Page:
Refinancing Your Home Equity Loans — Consider Refinancing into a First Mortgage
The current real estate market conditions not only affect buying and selling, but it can even be a challenge for non-sellers. And here’s why.
The non-sellers we’re talking about are homeowners who took advantage of a low interest rate environment and soaring home values to secure a home equity loan.
But fast-forward to today and interest rates on the rise and sales slowing, and there’s a real possibility of a temporary downturn in home values.
With the waters getting choppy, the market conditions may be right to convert your home equity loans into a first mortgage.
Let History Be Your Guide
Home equity loans and lines of credit (HELOC) are primarily tied to your home’s value while a mortgage is typically the lending tool that allows a buyer to purchase (finance) the property.
Generally, a home equity loan is looked at as a second mortgage. This is if the borrower already has an existing mortgage on the home. If the home goes into foreclosure, the lender holding the home equity loan does not get paid until the first mortgage lender is paid. That means the home equity loan lender’s risk is greater, which is why these loans typically carry higher interest rates than traditional mortgages.
On the other hand a borrower who owns their property free and clear may decide to take out a loan against the home’s value. The lender making that home equity loan would be a first lienholder.
Bye-Bye Interest Deductions?
So why would anyone want to convert? Well, you’ll want to hear this!
Under the Tax Cuts and Jobs Act of 2017, interest on a mortgage is tax deductible for mortgages of up to either $1 million (if you took out the loan before Dec. 15, 2017) or $750,000 (if you took it out after that date). This new limit applies to home equity loans as well: $750,000 is now the total threshold for deductions on all residential debt.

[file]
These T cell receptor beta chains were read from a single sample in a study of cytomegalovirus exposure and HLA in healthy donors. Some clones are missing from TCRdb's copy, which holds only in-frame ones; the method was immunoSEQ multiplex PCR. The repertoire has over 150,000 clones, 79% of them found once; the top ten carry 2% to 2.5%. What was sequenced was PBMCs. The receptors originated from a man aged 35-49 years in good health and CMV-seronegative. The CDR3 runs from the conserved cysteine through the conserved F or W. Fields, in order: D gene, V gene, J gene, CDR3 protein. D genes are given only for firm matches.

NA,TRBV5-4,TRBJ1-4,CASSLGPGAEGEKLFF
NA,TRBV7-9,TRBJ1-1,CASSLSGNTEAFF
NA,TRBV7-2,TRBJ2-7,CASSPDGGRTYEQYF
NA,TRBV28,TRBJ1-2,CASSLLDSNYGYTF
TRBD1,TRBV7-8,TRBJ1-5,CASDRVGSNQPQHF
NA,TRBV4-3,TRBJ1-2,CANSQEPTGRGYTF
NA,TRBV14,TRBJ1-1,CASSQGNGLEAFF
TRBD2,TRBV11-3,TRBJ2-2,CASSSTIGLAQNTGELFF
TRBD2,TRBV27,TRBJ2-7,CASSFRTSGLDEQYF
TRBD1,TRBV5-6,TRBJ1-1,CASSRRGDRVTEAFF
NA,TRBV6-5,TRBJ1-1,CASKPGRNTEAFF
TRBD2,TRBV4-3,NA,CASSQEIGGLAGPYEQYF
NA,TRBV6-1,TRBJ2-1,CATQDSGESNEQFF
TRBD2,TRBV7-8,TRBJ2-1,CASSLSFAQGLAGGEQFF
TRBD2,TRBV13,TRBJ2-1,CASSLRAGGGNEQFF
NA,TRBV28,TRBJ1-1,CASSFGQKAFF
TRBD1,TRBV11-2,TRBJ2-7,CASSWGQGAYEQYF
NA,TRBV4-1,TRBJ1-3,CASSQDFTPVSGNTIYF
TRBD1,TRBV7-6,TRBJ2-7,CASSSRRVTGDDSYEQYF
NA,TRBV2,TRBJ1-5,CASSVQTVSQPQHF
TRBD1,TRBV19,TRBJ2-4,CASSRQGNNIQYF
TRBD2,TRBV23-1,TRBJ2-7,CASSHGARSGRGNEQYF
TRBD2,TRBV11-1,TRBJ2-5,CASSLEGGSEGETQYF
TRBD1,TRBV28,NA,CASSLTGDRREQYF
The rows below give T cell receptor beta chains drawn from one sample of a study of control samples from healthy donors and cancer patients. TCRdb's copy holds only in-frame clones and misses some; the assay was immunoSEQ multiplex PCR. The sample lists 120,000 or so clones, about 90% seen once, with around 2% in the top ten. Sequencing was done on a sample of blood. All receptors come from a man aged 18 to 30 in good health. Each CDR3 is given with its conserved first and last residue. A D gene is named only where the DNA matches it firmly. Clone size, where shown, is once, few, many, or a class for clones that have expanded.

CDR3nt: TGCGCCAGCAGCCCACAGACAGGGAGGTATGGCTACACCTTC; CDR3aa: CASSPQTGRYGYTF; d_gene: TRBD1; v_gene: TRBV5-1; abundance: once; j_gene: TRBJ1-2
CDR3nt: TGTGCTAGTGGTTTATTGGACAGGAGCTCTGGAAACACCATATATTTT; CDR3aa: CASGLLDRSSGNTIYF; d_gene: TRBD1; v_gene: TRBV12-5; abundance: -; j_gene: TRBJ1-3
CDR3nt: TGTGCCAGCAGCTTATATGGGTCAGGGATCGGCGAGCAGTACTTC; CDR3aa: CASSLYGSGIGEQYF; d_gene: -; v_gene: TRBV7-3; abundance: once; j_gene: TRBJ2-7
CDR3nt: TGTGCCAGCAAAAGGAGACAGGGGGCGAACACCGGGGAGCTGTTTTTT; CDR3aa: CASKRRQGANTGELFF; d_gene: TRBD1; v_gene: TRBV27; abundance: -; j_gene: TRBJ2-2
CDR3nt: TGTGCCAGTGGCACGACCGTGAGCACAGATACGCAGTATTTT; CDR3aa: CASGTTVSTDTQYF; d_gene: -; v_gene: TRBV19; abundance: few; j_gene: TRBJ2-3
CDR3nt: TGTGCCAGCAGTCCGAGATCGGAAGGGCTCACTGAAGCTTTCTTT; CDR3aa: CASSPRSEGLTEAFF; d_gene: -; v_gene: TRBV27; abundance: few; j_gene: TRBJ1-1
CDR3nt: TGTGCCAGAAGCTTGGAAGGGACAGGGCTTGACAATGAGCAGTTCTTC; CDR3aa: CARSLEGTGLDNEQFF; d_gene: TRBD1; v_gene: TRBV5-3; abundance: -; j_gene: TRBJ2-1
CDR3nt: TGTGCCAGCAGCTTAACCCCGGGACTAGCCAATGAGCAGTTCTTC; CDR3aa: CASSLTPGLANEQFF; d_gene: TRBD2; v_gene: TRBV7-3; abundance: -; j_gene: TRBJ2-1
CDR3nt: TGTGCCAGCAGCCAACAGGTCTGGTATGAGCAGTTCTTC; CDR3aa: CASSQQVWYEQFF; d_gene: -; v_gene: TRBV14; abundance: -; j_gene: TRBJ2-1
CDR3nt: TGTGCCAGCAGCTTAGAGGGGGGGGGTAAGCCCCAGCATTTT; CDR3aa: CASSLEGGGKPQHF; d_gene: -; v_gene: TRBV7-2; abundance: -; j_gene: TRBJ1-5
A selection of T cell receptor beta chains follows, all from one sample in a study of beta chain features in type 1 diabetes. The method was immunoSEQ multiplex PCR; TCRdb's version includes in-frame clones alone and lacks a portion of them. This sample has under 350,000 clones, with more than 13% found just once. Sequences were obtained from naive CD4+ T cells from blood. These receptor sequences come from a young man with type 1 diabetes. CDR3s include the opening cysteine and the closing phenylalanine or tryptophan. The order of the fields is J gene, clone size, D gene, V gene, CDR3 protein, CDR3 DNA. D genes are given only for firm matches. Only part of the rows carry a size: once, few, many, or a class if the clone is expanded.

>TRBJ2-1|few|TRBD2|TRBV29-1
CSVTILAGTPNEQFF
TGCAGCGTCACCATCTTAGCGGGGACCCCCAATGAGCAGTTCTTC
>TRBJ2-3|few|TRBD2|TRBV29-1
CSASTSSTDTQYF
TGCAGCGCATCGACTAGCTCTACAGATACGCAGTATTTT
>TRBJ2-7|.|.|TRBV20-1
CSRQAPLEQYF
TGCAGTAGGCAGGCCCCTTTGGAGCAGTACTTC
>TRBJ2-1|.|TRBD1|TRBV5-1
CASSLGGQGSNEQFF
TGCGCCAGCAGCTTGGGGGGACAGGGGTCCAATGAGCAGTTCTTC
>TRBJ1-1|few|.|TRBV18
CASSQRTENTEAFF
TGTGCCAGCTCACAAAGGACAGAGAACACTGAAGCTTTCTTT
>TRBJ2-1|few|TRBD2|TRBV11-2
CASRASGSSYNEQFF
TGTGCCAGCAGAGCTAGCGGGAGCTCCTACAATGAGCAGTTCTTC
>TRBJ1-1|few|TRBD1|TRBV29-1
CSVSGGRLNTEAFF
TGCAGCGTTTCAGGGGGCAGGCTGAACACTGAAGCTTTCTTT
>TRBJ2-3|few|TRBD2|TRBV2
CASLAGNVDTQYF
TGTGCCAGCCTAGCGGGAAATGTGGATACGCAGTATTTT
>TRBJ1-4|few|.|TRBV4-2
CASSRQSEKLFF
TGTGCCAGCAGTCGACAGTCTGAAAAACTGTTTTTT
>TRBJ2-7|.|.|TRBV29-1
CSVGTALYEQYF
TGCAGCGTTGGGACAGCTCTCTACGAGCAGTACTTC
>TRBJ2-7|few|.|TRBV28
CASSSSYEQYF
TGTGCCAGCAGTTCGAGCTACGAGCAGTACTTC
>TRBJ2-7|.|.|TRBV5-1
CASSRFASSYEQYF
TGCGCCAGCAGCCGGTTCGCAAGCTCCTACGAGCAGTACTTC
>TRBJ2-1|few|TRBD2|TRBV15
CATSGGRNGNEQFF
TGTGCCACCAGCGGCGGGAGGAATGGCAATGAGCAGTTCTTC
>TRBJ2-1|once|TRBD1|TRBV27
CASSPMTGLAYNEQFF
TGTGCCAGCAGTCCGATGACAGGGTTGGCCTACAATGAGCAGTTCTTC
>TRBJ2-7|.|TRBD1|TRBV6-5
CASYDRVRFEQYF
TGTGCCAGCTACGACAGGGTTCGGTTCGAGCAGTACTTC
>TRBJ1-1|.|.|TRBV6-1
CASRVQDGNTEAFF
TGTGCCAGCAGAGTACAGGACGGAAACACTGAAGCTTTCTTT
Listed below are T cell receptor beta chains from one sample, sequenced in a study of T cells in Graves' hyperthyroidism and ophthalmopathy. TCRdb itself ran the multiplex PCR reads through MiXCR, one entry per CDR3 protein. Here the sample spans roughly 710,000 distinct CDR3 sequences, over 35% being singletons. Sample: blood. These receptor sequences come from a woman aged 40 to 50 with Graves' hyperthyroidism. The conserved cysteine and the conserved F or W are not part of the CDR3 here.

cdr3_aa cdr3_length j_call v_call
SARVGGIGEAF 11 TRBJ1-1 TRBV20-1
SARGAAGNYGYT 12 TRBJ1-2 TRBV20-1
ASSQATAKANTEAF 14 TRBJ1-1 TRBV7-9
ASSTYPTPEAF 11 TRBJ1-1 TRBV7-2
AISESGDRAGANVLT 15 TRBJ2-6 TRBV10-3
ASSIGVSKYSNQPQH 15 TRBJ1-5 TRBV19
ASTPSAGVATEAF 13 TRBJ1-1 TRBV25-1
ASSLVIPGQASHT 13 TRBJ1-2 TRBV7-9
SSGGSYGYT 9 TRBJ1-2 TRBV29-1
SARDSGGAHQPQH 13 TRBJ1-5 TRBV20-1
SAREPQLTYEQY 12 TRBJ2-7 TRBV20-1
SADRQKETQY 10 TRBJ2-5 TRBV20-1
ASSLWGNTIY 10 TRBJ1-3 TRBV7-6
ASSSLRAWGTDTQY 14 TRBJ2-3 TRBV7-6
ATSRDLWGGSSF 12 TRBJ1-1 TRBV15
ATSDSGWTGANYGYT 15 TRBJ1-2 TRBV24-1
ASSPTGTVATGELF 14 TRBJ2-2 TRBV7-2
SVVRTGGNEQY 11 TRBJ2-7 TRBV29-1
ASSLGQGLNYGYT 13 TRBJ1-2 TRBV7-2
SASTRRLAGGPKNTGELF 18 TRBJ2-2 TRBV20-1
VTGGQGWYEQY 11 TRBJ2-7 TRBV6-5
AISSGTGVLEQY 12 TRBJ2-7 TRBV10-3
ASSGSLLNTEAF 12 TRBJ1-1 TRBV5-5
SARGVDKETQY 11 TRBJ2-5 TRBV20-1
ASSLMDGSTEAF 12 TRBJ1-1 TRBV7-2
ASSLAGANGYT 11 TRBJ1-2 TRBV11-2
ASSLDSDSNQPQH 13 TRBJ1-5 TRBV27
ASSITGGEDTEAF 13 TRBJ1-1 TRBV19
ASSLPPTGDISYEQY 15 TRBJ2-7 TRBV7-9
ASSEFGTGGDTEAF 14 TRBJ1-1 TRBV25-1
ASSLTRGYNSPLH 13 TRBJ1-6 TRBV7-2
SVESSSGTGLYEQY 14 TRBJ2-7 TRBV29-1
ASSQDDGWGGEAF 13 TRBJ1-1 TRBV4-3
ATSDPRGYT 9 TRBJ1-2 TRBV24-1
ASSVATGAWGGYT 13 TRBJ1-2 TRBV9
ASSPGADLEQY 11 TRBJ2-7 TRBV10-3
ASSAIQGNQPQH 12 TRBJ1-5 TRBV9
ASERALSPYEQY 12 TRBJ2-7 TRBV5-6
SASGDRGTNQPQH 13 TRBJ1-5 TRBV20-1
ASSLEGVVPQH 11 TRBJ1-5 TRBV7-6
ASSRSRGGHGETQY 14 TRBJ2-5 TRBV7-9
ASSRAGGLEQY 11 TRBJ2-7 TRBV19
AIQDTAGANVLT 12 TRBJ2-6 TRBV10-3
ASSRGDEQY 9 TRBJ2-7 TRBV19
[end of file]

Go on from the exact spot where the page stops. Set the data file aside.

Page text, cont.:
Here’s the key to why you may want to convert. Homeowners used to be able to deduct the interest on a home equity loan or a HELOC no matter how they used the money. That’s not the case anymore.
The act suspended the deduction for interest paid on home equity loans from 2018 through 2025 unless they are used to buy, build, or substantially improve the taxpayer’s home that secures the loan.
That’s Why Converting to a Conventional Mortgage May Be A Wise Move
Now no one is screaming doom and gloom. We know over a long period of time home prices rise with inflation. But there are cycles to every market, and you must keep a keen eye on the current conditions.
Many sellers have slashed their asking prices in recent months. In July 2022, Redfin reported, “nearly two-thirds (61.5%) of homes for sale in Boise, ID had a price drop in June, the highest share of the 97 metros in this analysis. Next came Denver (55.1%) and Salt Lake City (51.6%), each metro where more than half of for-sale homes had a price drop.”
According to Urban Institute, outstanding mortgage debt is $9.4 trillion, the outstanding HELOC debt continues to shrink. In the second quarter of 2019, outstanding HELOC debt was less than $400 billion for the first time since 2004, according to the Federal Reserve Bank of New York. This is down from a peak of $714 billion in 2009. The decline in HELOCs reveals high risk aversion among lenders and consumer cautiousness.
So What Are Your Alternatives?
Rather than refinancing your home equity loan and continuing to have two mortgages, it may be a smart idea to refinance both into a single loan without increasing how much you’re borrowing. You’ll get a new interest rate and a new loan term. It’s more like a loan consolidation.
And in today’s rising interest rate market, the timing may be perfect. You could enjoy:
- A lower interest rate, CNET report, home equity loan rates are hovering around 7% while a 30-year fixed is around 6.1%
- A single monthly payment
- Predictable borrowing costs
- Your home should still appraise well at this time
- Only have a single mortgage lien against your home
- You may be entitled to greater tax benefits (see a qualified advisor)
It’s always important to work with a lender who considers what’s best fits your financial situation. Together you’ll want to focus on:
- The monthly payment and loan term
- The interest rate type (fixed or variable)
- Upfront fees and the total cost
- How stringent the requirements are
All The Lending Solutions and Flexibility You Will Need
Remember, when you decide to work the professionals at Embrace Home Loans behind every loan officer stands a team of dedicated lending professionals, committed to helping you achieve your goals.
Contact a local loan officer today to run the numbers and see if this is the right option for you.